June 15, 2024

A faith-based case for the COVID vaccine

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To the Editor,

WWJD. “What would Jesus do?” The bracelets were everywhere as I grew up in one of our local evangelical churches. The bracelet was designed to be worn as a daily reminder that we are not on this earth for ourselves. Instead we are to live like Jesus and serve others. Christians (like myself and some of you reading this) have been called to lay down our lives and serve Jesus and our neighbors. I can’t help but think that politics, misinformation and fear has become a major impediment to our Christian duty to serve. A Pew Research Center survey from earlier this year found that 45 percent of white evangelical Christians said that they would not be vaccinated against COVID-19. I think that if Christians really thought about the COVID vaccine from a Christ-centered point of view, we could prevent additional death and suffering which has abounded these last 18 months. 

I’ve had many vaccine-related conversations with fellow Christians over the past six months. Their reasons for vaccine hesitancy are numerous. Some worry about unknown side effects. Others worry about the effectiveness. Some don’t want to be anything “unnatural” in their bodies. All of these worries and anxieties are completely understandable with a new medical treatment like this vaccine. As millions of people in the U.S. have become vaccinated, we get more and more data that the vaccine is both safe and effective. We’ve found very little risk of serious side effects and the vaccine is effective at reducing the risk of contracting COVID and nearly eliminates the risk of hospitalization and death from COVID-19. There are some unknowns that remain but there is nothing that science can do at this time to waylay those concerns. COVID-19 and the vaccine just haven’t been around long enough to be 100 percent sure. But there is something that we can be certain of, COVID-19 is a horrible virus that has claimed the lives of over 600,000 Americans and millions more around the globe. Jesus deeply loves all of these people.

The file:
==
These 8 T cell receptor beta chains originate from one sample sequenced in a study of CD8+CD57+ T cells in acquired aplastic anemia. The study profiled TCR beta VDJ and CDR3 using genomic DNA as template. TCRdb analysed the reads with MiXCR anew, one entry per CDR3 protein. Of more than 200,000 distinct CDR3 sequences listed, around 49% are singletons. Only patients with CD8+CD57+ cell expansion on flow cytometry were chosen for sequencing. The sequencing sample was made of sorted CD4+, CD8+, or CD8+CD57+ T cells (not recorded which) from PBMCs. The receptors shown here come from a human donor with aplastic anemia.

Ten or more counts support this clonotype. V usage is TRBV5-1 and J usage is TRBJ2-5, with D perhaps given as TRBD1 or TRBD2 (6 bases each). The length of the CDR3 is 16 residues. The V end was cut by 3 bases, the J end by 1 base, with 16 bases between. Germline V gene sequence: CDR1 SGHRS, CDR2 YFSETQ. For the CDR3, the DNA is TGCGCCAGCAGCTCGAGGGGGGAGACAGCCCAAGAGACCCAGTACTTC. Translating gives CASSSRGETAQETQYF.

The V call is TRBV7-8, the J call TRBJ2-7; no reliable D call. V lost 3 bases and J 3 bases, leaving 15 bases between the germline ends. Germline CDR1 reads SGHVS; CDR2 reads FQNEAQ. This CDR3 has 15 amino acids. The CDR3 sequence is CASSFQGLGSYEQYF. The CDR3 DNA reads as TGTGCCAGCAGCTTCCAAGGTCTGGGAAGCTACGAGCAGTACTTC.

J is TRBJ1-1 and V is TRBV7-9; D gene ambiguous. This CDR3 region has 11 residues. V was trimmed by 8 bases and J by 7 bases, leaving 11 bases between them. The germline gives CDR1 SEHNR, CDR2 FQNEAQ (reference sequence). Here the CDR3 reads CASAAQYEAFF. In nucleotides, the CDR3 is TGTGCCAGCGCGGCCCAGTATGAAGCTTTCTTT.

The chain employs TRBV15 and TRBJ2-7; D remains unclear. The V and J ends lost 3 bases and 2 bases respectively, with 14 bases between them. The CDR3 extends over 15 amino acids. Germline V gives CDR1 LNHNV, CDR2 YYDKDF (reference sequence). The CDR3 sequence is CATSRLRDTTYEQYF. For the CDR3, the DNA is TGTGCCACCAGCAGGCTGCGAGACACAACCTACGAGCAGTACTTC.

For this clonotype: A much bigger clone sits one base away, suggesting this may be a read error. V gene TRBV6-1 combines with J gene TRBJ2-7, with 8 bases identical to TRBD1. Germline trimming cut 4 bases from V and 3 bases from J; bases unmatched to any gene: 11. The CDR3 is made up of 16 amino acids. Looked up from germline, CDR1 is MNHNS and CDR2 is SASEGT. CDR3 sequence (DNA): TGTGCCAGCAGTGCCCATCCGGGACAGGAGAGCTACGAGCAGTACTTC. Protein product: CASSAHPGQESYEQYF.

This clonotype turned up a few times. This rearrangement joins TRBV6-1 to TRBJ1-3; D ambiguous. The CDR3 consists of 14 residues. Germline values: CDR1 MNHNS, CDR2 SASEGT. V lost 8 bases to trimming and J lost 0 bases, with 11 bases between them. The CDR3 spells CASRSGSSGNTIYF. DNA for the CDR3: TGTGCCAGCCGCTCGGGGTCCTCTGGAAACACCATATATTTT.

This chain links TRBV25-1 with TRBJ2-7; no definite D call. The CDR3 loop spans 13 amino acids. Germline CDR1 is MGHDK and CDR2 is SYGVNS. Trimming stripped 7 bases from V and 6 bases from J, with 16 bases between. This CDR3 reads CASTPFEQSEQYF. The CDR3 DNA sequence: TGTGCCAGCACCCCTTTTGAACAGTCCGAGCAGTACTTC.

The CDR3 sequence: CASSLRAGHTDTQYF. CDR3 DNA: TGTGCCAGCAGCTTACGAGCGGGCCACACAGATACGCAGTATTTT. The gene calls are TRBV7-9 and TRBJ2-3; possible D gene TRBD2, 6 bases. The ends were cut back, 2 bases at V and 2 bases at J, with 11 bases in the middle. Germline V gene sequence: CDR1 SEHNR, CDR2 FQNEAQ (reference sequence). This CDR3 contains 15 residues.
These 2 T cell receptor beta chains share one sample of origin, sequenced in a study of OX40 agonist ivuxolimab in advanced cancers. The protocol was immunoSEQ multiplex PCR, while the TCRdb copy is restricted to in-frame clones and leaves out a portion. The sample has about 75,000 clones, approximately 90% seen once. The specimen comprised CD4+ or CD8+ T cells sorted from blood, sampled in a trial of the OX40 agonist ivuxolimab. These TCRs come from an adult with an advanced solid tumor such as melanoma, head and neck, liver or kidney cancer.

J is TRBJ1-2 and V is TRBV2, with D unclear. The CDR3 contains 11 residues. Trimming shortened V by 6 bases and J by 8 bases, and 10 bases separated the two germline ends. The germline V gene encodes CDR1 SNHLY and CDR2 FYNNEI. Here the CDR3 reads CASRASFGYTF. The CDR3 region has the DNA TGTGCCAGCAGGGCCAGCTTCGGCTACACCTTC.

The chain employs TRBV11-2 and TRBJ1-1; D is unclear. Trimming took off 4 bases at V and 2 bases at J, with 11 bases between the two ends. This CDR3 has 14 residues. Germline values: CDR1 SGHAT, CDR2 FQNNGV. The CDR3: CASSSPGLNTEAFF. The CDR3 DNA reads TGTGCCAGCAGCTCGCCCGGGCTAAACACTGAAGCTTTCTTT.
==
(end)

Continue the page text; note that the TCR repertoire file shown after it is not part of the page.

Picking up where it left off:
In Matthew 22:37-39, Jesus was asked what he would consider the greatest commandment. He replied with two commandments. The first was to “love the Lord your God with all your heart” and the second was to “love your neighbor as yourself”. During a pandemic, our personal choices affect others. If I were to contract the virus and pass it on to another person, I am a link in the chain of transmission. The person I infected goes on to transmit the virus to another and so on and so forth. If I become vaccinated and don’t become infected, that chain ends and no one else is put at risk. Our choices can make a huge impact on another person’s life and possibly save it. During my conversation with fellow Christians, I’ve heard “My body, My choice!” numerous times. I cringe when I hear this because it’s the antithesis to what Jesus called us to do (it also happens to be eerily similar to the rallying cry of abortion activists). When Jesus laid down on the cross and was pierced by nails and a spear, he didn’t throw a fit and say “my body, my choice!”. He willingly laid down his life for you and I. During this pandemic, all we have to do is get our arm pierced by a hypodermic needle in order to potentially save the life of another person who was made in the image of God (it also may save your life too). The risks to ourselves when we get vaccinated is miniscule. We each have the power to stop the chain of transmission and potentially save a life somewhere down the chain. Jesus calls us to live a life driven by our love of God and love of others. Do what Jesus did. Love your neighbor. Get vaccinated. 

Chris Tian

Wendell, MN

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